Be Aware of these Conditions Leading to Leg Weakness

We’ve all been there: you’re pushing yourself extra hard while working out, despite the pain you feel. Sometimes, it is difficult to tell whether what you’re feeling is regular muscle soreness or a more serious leg weakness.

There are many factors that may contribute to leg weakness while exercising. It is especially important to keep it in mind if you have a condition or an injury that may predispose you to muscle weakness. 

Exercising regularly without overly straining your muscles and tendons is a good way to keep your leg muscles strong. However, it’s important to pay attention to your own body’s response to various exercises, as any individual will react differently. Additionally, if you notice a persistent problem or a pain that is not going away, you should confer with your doctor and get their advice about how to proceed.

What Is Muscle Soreness?

Anyone can experience muscle soreness, no matter how physically fit they are. It can feel uncomfortable, but this discomfort should subside after a couple of days after the physical activity at the most.

There is also a condition called delayed-onset muscle soreness (DOMS), which a usually mild but predominant reason for poorer performance in sports. The exact cause is still unknown, but typical symptoms include soreness peaking around 48 to 72 hours after exercise.

The science has shown that a particular type of exercise, called “eccentric exercise,” can lead to DOMS because of the inflammatory response it triggers in your body.

What Conditions Can Lead to Leg Weakness?

There are a number of health conditions that may make you more likely to experience more serious leg weakness than your typical soreness. While some of them are rare, it is good to be aware of the possibilities if you feel that your leg weakness is regularly interfering with your ability to exercise or even go about your daily activities.

For example, although rare, Guillain-Barré Syndrome can cause leg weakness due to neurological issues. Another example is multiple sclerosis (MS). People with the condition who experience MS leg weakness may have second thoughts about going to the gym, even though exercising is one of the main ways to retain leg strength.

You could also experience leg weakness due to a pinched nerve, which could result in a sensation of pain radiating all the way down your leg. Specifically, irritation of a nerve in your lower back may lead to this type of pain. 

The type of condition or injury you are experiencing will impact your course of action. Either by mitigating symptoms or strengthening your muscles. It’s important to check with your healthcare provider before deciding to go forward with exercises that could potentially injure you further. Having a detailed account of your symptoms reviewed by a trusted professional is the best way to be sure about your plan going forward.

Exercises to Build Your Leg Strength

There are many ways to exercise your legs during a workout, but in order to best build your strength, you should vary the kinds of exercises you do. Walking or running in a place with hills can be an effective way to build muscle in your legs.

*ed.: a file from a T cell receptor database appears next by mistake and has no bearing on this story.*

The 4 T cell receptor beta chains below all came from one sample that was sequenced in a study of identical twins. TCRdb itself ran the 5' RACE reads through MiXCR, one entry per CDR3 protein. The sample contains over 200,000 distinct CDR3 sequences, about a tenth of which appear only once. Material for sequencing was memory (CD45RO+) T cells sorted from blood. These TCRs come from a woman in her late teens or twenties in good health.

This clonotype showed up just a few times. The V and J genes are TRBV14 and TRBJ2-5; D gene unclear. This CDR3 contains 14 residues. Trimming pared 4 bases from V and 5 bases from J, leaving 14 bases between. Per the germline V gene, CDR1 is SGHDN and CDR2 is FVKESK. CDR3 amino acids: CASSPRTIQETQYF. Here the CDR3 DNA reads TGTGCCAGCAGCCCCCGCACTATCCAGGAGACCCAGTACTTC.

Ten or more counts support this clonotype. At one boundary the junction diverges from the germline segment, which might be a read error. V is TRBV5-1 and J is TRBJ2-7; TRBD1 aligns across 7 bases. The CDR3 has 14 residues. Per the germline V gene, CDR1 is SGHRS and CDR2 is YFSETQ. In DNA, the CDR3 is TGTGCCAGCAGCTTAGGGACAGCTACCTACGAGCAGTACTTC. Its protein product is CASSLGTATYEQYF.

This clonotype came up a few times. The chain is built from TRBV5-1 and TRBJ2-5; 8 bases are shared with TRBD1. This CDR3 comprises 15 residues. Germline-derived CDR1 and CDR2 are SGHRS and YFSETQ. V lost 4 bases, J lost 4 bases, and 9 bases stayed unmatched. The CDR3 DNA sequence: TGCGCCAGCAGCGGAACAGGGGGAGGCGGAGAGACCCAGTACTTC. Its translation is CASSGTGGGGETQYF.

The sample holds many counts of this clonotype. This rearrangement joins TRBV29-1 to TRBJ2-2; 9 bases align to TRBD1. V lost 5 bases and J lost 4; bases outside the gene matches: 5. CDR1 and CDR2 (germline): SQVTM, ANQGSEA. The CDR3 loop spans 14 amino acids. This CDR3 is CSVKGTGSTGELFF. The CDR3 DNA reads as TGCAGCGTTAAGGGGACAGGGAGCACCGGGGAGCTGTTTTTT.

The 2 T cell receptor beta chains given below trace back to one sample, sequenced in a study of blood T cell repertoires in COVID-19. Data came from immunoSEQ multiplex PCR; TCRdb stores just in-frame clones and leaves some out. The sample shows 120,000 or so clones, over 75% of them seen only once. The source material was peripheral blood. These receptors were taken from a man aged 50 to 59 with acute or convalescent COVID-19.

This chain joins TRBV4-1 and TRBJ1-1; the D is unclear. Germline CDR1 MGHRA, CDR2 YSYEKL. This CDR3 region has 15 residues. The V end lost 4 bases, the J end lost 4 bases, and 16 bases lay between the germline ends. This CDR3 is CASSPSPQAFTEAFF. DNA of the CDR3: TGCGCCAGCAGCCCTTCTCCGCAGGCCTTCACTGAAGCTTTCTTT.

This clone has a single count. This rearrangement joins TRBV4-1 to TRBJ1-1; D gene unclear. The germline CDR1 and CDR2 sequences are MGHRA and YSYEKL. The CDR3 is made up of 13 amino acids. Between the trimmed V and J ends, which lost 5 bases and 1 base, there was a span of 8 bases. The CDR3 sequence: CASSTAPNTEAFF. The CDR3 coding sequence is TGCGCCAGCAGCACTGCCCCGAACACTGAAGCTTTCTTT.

You can also maximize the effects of your workouts by combining walking or running with strength training and other kinds of aerobic workouts, like swimming. If you want to work in a recreational and social aspect as well, to keep you motivated, you may be interested in playing a team sport, like soccer.

If you feel that your progress in your leg strengthening journey has stagnated, it might be time to add some resistance training into the mix. This can include squats, lunges, or leg curls. Make sure as you do these exercises that you are practicing the correct form. Because you may inadvertently cause other problems, such as knee pain, to arise from doing them incorrectly.

There are several health benefits to building your leg strength besides just the reduction of pain. For example, stronger legs have been associated with better gait speed in older adults, which is a predictor of other health outcomes.

Know When to Stop

It’s important to listen to your body, especially when you feel discomfort or pain. Using a muscle or tendon too strenuously can cause your body to send you a signal to stop, and it’s wise to listen to it so you don’t injure yourself further.

It can feel frustrating to have to stop exercising when you don’t want to. You may feel that you are stagnating your athletic progress or might be comparing yourself to others. However, it is best to look out for your long-term wellbeing, and not to overwork yourself at the cost of later health outcomes.

References

Advances in Delayed-Onset Muscle Soreness (DOMS): Part I: Pathogenesis and Diagnostics, National Center for Biotechnology Information

Guillain-Barré Syndrome Fact Sheet, National Institute of Neurological Disorders and Stroke

Diagnosis and Treatment of Sciatica, BMJ Clinical Review

Managing MS Leg Weakness, MyMSTeam

Is There Such a Thing as ‘Good Pain’ and When Should You Listen to Your Body?, Cleveland Clinic

Strengthen Your Legs, Duke University

A Behavioral Mechanism of How Increases in Leg Strength Improve Old Adults’ Gait Speed, PLoS One

Muscle Tenderness From Exercise: Mechanisms?, The Journal of Physiology

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